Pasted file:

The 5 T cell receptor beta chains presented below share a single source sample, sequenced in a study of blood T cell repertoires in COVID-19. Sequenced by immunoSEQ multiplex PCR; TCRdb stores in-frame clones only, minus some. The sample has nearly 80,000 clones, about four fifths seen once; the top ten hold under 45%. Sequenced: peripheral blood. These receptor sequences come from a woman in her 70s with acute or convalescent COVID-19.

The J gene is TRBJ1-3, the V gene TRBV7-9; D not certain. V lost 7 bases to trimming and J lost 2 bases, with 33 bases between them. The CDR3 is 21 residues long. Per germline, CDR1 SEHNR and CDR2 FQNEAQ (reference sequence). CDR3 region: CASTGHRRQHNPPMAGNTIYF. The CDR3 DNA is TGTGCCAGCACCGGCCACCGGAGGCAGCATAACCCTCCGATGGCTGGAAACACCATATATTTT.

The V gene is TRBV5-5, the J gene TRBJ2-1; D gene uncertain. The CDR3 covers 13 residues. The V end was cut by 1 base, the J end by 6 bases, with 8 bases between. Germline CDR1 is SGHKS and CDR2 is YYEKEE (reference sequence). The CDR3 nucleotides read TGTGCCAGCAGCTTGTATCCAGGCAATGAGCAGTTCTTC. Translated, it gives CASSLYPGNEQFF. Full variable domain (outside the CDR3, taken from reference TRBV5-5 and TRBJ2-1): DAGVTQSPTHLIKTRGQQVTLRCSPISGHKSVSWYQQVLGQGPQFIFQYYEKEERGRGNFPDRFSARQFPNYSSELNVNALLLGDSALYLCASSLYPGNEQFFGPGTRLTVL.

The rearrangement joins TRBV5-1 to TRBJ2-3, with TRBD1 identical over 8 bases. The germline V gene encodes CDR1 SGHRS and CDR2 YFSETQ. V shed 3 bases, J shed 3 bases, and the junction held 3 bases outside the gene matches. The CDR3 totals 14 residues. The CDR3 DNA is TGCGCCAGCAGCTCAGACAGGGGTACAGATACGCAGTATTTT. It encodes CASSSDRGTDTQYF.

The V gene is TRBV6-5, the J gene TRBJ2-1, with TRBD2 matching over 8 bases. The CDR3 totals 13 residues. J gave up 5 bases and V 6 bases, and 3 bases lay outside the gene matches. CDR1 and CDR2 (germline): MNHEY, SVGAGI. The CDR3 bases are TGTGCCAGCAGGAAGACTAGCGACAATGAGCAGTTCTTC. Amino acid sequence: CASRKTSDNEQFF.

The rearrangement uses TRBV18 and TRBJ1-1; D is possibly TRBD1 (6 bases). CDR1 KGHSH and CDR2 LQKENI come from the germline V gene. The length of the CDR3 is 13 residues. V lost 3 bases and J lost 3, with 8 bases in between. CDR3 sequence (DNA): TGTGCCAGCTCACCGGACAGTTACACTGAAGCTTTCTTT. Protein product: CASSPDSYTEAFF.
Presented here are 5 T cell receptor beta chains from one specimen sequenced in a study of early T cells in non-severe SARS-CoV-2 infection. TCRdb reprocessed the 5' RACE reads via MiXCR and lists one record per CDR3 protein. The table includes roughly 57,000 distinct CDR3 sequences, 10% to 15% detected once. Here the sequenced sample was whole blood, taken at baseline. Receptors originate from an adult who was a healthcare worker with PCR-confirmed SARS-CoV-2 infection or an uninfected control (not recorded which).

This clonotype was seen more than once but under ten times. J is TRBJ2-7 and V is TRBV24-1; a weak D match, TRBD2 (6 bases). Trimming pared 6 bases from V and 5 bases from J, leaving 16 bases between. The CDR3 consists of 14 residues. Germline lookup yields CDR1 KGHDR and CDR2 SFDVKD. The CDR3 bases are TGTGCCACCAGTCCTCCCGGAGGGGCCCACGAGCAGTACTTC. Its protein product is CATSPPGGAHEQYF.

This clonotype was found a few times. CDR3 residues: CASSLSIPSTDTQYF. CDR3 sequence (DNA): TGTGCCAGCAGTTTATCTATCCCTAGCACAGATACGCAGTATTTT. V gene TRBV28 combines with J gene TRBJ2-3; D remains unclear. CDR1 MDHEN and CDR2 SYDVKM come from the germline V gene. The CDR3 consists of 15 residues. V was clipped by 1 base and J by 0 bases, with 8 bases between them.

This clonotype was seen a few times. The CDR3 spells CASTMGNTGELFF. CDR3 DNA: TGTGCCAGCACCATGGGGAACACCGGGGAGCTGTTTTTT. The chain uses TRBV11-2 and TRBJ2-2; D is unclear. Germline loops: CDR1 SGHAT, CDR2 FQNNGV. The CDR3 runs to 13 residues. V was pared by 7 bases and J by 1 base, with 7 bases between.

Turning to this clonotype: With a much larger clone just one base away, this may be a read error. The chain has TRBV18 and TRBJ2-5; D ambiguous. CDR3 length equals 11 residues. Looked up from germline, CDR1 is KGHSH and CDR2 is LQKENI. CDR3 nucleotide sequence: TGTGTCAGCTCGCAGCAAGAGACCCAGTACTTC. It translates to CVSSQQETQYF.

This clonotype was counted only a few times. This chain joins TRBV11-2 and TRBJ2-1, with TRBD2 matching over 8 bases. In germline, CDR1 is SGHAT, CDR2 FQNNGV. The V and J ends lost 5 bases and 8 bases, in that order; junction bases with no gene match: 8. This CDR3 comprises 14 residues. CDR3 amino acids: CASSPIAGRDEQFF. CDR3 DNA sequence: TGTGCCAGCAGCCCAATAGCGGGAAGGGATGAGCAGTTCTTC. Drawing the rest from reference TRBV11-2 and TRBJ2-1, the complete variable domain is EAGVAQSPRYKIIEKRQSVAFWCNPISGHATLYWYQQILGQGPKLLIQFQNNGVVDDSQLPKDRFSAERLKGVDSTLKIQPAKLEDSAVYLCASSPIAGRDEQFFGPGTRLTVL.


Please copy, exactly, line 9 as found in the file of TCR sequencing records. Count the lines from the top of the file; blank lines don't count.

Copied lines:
This clonotype was found a few times. CDR3 residues: CASSLSIPSTDTQYF. CDR3 sequence (DNA): TGTGCCAGCAGTTTATCTATCCCTAGCACAGATACGCAGTATTTT. V gene TRBV28 combines with J gene TRBJ2-3; D remains unclear. CDR1 MDHEN and CDR2 SYDVKM come from the germline V gene. The CDR3 consists of 15 residues. V was clipped by 1 base and J by 0 bases, with 8 bases between them.